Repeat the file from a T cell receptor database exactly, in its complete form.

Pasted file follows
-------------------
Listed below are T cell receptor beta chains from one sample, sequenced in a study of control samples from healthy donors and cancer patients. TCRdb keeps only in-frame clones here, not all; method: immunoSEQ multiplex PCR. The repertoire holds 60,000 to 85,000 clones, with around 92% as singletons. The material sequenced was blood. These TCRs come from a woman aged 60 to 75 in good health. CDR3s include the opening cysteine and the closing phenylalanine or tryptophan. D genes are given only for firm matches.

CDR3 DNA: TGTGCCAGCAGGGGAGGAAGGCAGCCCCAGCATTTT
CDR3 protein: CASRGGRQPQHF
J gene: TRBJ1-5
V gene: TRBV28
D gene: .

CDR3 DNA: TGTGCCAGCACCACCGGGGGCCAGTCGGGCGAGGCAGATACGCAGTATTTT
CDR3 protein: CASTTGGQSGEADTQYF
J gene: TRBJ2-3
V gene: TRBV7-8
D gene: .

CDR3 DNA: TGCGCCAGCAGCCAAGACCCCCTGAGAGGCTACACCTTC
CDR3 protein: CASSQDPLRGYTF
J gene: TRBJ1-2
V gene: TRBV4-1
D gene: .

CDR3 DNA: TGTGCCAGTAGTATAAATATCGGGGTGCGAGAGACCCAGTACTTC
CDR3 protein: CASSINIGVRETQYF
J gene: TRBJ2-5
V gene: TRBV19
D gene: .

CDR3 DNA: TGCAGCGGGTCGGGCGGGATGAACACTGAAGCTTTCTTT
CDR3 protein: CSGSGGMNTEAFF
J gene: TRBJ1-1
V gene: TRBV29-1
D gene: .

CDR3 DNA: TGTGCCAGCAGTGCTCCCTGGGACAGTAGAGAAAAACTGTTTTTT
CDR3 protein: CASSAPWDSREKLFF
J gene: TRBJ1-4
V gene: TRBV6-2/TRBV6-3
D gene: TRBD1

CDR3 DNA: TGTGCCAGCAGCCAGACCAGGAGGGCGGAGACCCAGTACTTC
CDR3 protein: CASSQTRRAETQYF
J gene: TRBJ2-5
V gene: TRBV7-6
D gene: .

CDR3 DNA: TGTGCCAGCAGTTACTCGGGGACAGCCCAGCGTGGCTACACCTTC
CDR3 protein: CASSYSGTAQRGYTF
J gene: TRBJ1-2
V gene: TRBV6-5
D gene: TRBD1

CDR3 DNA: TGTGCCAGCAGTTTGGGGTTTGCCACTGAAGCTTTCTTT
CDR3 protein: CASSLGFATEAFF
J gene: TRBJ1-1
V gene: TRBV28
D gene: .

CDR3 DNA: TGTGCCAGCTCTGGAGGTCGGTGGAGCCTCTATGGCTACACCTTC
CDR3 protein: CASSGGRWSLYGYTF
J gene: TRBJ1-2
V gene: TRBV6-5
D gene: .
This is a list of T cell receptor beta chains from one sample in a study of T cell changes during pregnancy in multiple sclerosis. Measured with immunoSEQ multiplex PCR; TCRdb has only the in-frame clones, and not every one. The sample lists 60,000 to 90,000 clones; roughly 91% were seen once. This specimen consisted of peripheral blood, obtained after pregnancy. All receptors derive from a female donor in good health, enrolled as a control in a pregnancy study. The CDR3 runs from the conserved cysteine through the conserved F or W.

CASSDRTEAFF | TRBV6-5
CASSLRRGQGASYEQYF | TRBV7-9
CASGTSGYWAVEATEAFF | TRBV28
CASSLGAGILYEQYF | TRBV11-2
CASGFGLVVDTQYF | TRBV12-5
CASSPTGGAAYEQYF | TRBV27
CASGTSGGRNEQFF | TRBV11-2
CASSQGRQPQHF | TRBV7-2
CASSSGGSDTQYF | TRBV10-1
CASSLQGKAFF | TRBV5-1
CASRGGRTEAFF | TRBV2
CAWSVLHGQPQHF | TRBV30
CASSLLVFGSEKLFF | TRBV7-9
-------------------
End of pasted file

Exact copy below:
Listed below are T cell receptor beta chains from one sample, sequenced in a study of control samples from healthy donors and cancer patients. TCRdb keeps only in-frame clones here, not all; method: immunoSEQ multiplex PCR. The repertoire holds 60,000 to 85,000 clones, with around 92% as singletons. The material sequenced was blood. These TCRs come from a woman aged 60 to 75 in good health. CDR3s include the opening cysteine and the closing phenylalanine or tryptophan. D genes are given only for firm matches.

CDR3 DNA: TGTGCCAGCAGGGGAGGAAGGCAGCCCCAGCATTTT
CDR3 protein: CASRGGRQPQHF
J gene: TRBJ1-5
V gene: TRBV28
D gene: .

CDR3 DNA: TGTGCCAGCACCACCGGGGGCCAGTCGGGCGAGGCAGATACGCAGTATTTT
CDR3 protein: CASTTGGQSGEADTQYF
J gene: TRBJ2-3
V gene: TRBV7-8
D gene: .

CDR3 DNA: TGCGCCAGCAGCCAAGACCCCCTGAGAGGCTACACCTTC
CDR3 protein: CASSQDPLRGYTF
J gene: TRBJ1-2
V gene: TRBV4-1
D gene: .

CDR3 DNA: TGTGCCAGTAGTATAAATATCGGGGTGCGAGAGACCCAGTACTTC
CDR3 protein: CASSINIGVRETQYF
J gene: TRBJ2-5
V gene: TRBV19
D gene: .

CDR3 DNA: TGCAGCGGGTCGGGCGGGATGAACACTGAAGCTTTCTTT
CDR3 protein: CSGSGGMNTEAFF
J gene: TRBJ1-1
V gene: TRBV29-1
D gene: .

CDR3 DNA: TGTGCCAGCAGTGCTCCCTGGGACAGTAGAGAAAAACTGTTTTTT
CDR3 protein: CASSAPWDSREKLFF
J gene: TRBJ1-4
V gene: TRBV6-2/TRBV6-3
D gene: TRBD1

CDR3 DNA: TGTGCCAGCAGCCAGACCAGGAGGGCGGAGACCCAGTACTTC
CDR3 protein: CASSQTRRAETQYF
J gene: TRBJ2-5
V gene: TRBV7-6
D gene: .

CDR3 DNA: TGTGCCAGCAGTTACTCGGGGACAGCCCAGCGTGGCTACACCTTC
CDR3 protein: CASSYSGTAQRGYTF
J gene: TRBJ1-2
V gene: TRBV6-5
D gene: TRBD1

CDR3 DNA: TGTGCCAGCAGTTTGGGGTTTGCCACTGAAGCTTTCTTT
CDR3 protein: CASSLGFATEAFF
J gene: TRBJ1-1
V gene: TRBV28
D gene: .

CDR3 DNA: TGTGCCAGCTCTGGAGGTCGGTGGAGCCTCTATGGCTACACCTTC
CDR3 protein: CASSGGRWSLYGYTF
J gene: TRBJ1-2
V gene: TRBV6-5
D gene: .
This is a list of T cell receptor beta chains from one sample in a study of T cell changes during pregnancy in multiple sclerosis. Measured with immunoSEQ multiplex PCR; TCRdb has only the in-frame clones, and not every one. The sample lists 60,000 to 90,000 clones; roughly 91% were seen once. This specimen consisted of peripheral blood, obtained after pregnancy. All receptors derive from a female donor in good health, enrolled as a control in a pregnancy study. The CDR3 runs from the conserved cysteine through the conserved F or W.

CASSDRTEAFF | TRBV6-5
CASSLRRGQGASYEQYF | TRBV7-9
CASGTSGYWAVEATEAFF | TRBV28
CASSLGAGILYEQYF | TRBV11-2
CASGFGLVVDTQYF | TRBV12-5
CASSPTGGAAYEQYF | TRBV27
CASGTSGGRNEQFF | TRBV11-2
CASSQGRQPQHF | TRBV7-2
CASSSGGSDTQYF | TRBV10-1
CASSLQGKAFF | TRBV5-1
CASRGGRTEAFF | TRBV2
CAWSVLHGQPQHF | TRBV30
CASSLLVFGSEKLFF | TRBV7-9